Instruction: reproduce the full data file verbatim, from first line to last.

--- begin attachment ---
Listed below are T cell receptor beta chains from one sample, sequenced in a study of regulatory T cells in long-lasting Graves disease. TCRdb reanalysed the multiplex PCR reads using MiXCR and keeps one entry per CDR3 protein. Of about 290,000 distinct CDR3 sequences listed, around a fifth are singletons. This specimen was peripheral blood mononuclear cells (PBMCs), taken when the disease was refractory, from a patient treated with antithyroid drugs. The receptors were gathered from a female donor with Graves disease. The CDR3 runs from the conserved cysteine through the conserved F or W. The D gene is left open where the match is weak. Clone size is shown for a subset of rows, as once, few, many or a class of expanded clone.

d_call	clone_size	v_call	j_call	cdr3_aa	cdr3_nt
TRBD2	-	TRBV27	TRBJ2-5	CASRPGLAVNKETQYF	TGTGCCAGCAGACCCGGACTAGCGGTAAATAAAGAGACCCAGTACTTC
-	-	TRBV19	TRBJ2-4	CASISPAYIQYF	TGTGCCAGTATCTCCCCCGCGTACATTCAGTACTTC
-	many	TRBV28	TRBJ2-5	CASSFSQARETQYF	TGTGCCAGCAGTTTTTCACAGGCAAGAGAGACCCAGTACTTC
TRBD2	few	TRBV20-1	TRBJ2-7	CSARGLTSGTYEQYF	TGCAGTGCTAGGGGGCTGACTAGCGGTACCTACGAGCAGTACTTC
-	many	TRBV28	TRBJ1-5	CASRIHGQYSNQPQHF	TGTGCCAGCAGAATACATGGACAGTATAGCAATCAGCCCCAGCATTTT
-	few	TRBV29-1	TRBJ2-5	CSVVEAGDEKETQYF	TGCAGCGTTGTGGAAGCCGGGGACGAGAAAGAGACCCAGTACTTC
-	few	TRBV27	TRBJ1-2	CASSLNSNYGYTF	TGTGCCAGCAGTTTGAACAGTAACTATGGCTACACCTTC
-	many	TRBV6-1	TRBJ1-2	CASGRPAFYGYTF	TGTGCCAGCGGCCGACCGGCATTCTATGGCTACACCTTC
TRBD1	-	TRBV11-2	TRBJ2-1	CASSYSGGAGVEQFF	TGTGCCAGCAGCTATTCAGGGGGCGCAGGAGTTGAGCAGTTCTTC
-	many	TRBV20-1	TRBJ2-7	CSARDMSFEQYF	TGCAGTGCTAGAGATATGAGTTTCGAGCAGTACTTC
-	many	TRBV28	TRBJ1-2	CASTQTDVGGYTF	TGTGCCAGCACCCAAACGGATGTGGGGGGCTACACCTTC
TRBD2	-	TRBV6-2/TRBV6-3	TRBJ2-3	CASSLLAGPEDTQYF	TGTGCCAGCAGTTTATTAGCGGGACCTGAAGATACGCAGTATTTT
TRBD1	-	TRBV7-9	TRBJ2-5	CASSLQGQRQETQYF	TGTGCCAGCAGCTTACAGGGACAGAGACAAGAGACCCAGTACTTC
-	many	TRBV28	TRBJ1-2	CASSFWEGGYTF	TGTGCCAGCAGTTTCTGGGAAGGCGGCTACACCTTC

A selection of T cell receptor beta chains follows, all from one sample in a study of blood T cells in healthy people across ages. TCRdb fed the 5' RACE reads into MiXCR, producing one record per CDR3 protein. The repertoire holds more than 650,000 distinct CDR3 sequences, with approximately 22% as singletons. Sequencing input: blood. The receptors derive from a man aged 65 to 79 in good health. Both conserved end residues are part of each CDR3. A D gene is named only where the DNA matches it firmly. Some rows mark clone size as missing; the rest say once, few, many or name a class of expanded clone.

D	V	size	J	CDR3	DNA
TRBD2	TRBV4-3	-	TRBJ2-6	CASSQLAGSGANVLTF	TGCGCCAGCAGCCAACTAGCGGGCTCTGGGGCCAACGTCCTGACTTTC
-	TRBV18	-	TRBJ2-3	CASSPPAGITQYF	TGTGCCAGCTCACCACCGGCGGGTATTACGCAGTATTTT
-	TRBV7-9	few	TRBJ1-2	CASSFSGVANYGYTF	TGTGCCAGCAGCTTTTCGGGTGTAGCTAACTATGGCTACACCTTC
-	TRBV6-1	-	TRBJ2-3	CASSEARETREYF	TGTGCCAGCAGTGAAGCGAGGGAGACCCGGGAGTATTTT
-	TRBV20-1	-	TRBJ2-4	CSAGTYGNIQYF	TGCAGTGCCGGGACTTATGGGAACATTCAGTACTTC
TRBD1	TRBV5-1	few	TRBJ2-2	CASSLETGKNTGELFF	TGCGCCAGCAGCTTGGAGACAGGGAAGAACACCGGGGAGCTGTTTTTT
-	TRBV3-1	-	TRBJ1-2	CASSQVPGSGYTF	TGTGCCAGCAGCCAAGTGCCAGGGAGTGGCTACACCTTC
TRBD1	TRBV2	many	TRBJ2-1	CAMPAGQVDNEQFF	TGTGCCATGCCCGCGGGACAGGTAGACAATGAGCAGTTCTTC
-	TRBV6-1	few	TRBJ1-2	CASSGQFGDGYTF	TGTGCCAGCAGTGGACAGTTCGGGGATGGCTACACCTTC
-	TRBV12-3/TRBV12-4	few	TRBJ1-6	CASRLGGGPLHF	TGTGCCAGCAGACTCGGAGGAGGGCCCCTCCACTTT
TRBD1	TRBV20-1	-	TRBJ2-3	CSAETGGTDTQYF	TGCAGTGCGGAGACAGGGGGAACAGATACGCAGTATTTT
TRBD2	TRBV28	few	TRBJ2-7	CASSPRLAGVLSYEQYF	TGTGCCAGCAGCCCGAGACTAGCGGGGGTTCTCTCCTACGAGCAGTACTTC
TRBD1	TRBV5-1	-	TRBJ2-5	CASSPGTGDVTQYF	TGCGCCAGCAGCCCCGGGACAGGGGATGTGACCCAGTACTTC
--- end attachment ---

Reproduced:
Listed below are T cell receptor beta chains from one sample, sequenced in a study of regulatory T cells in long-lasting Graves disease. TCRdb reanalysed the multiplex PCR reads using MiXCR and keeps one entry per CDR3 protein. Of about 290,000 distinct CDR3 sequences listed, around a fifth are singletons. This specimen was peripheral blood mononuclear cells (PBMCs), taken when the disease was refractory, from a patient treated with antithyroid drugs. The receptors were gathered from a female donor with Graves disease. The CDR3 runs from the conserved cysteine through the conserved F or W. The D gene is left open where the match is weak. Clone size is shown for a subset of rows, as once, few, many or a class of expanded clone.

d_call	clone_size	v_call	j_call	cdr3_aa	cdr3_nt
TRBD2	-	TRBV27	TRBJ2-5	CASRPGLAVNKETQYF	TGTGCCAGCAGACCCGGACTAGCGGTAAATAAAGAGACCCAGTACTTC
-	-	TRBV19	TRBJ2-4	CASISPAYIQYF	TGTGCCAGTATCTCCCCCGCGTACATTCAGTACTTC
-	many	TRBV28	TRBJ2-5	CASSFSQARETQYF	TGTGCCAGCAGTTTTTCACAGGCAAGAGAGACCCAGTACTTC
TRBD2	few	TRBV20-1	TRBJ2-7	CSARGLTSGTYEQYF	TGCAGTGCTAGGGGGCTGACTAGCGGTACCTACGAGCAGTACTTC
-	many	TRBV28	TRBJ1-5	CASRIHGQYSNQPQHF	TGTGCCAGCAGAATACATGGACAGTATAGCAATCAGCCCCAGCATTTT
-	few	TRBV29-1	TRBJ2-5	CSVVEAGDEKETQYF	TGCAGCGTTGTGGAAGCCGGGGACGAGAAAGAGACCCAGTACTTC
-	few	TRBV27	TRBJ1-2	CASSLNSNYGYTF	TGTGCCAGCAGTTTGAACAGTAACTATGGCTACACCTTC
-	many	TRBV6-1	TRBJ1-2	CASGRPAFYGYTF	TGTGCCAGCGGCCGACCGGCATTCTATGGCTACACCTTC
TRBD1	-	TRBV11-2	TRBJ2-1	CASSYSGGAGVEQFF	TGTGCCAGCAGCTATTCAGGGGGCGCAGGAGTTGAGCAGTTCTTC
-	many	TRBV20-1	TRBJ2-7	CSARDMSFEQYF	TGCAGTGCTAGAGATATGAGTTTCGAGCAGTACTTC
-	many	TRBV28	TRBJ1-2	CASTQTDVGGYTF	TGTGCCAGCACCCAAACGGATGTGGGGGGCTACACCTTC
TRBD2	-	TRBV6-2/TRBV6-3	TRBJ2-3	CASSLLAGPEDTQYF	TGTGCCAGCAGTTTATTAGCGGGACCTGAAGATACGCAGTATTTT
TRBD1	-	TRBV7-9	TRBJ2-5	CASSLQGQRQETQYF	TGTGCCAGCAGCTTACAGGGACAGAGACAAGAGACCCAGTACTTC
-	many	TRBV28	TRBJ1-2	CASSFWEGGYTF	TGTGCCAGCAGTTTCTGGGAAGGCGGCTACACCTTC

A selection of T cell receptor beta chains follows, all from one sample in a study of blood T cells in healthy people across ages. TCRdb fed the 5' RACE reads into MiXCR, producing one record per CDR3 protein. The repertoire holds more than 650,000 distinct CDR3 sequences, with approximately 22% as singletons. Sequencing input: blood. The receptors derive from a man aged 65 to 79 in good health. Both conserved end residues are part of each CDR3. A D gene is named only where the DNA matches it firmly. Some rows mark clone size as missing; the rest say once, few, many or name a class of expanded clone.

D	V	size	J	CDR3	DNA
TRBD2	TRBV4-3	-	TRBJ2-6	CASSQLAGSGANVLTF	TGCGCCAGCAGCCAACTAGCGGGCTCTGGGGCCAACGTCCTGACTTTC
-	TRBV18	-	TRBJ2-3	CASSPPAGITQYF	TGTGCCAGCTCACCACCGGCGGGTATTACGCAGTATTTT
-	TRBV7-9	few	TRBJ1-2	CASSFSGVANYGYTF	TGTGCCAGCAGCTTTTCGGGTGTAGCTAACTATGGCTACACCTTC
-	TRBV6-1	-	TRBJ2-3	CASSEARETREYF	TGTGCCAGCAGTGAAGCGAGGGAGACCCGGGAGTATTTT
-	TRBV20-1	-	TRBJ2-4	CSAGTYGNIQYF	TGCAGTGCCGGGACTTATGGGAACATTCAGTACTTC
TRBD1	TRBV5-1	few	TRBJ2-2	CASSLETGKNTGELFF	TGCGCCAGCAGCTTGGAGACAGGGAAGAACACCGGGGAGCTGTTTTTT
-	TRBV3-1	-	TRBJ1-2	CASSQVPGSGYTF	TGTGCCAGCAGCCAAGTGCCAGGGAGTGGCTACACCTTC
TRBD1	TRBV2	many	TRBJ2-1	CAMPAGQVDNEQFF	TGTGCCATGCCCGCGGGACAGGTAGACAATGAGCAGTTCTTC
-	TRBV6-1	few	TRBJ1-2	CASSGQFGDGYTF	TGTGCCAGCAGTGGACAGTTCGGGGATGGCTACACCTTC
-	TRBV12-3/TRBV12-4	few	TRBJ1-6	CASRLGGGPLHF	TGTGCCAGCAGACTCGGAGGAGGGCCCCTCCACTTT
TRBD1	TRBV20-1	-	TRBJ2-3	CSAETGGTDTQYF	TGCAGTGCGGAGACAGGGGGAACAGATACGCAGTATTTT
TRBD2	TRBV28	few	TRBJ2-7	CASSPRLAGVLSYEQYF	TGTGCCAGCAGCCCGAGACTAGCGGGGGTTCTCTCCTACGAGCAGTACTTC
TRBD1	TRBV5-1	-	TRBJ2-5	CASSPGTGDVTQYF	TGCGCCAGCAGCCCCGGGACAGGGGATGTGACCCAGTACTTC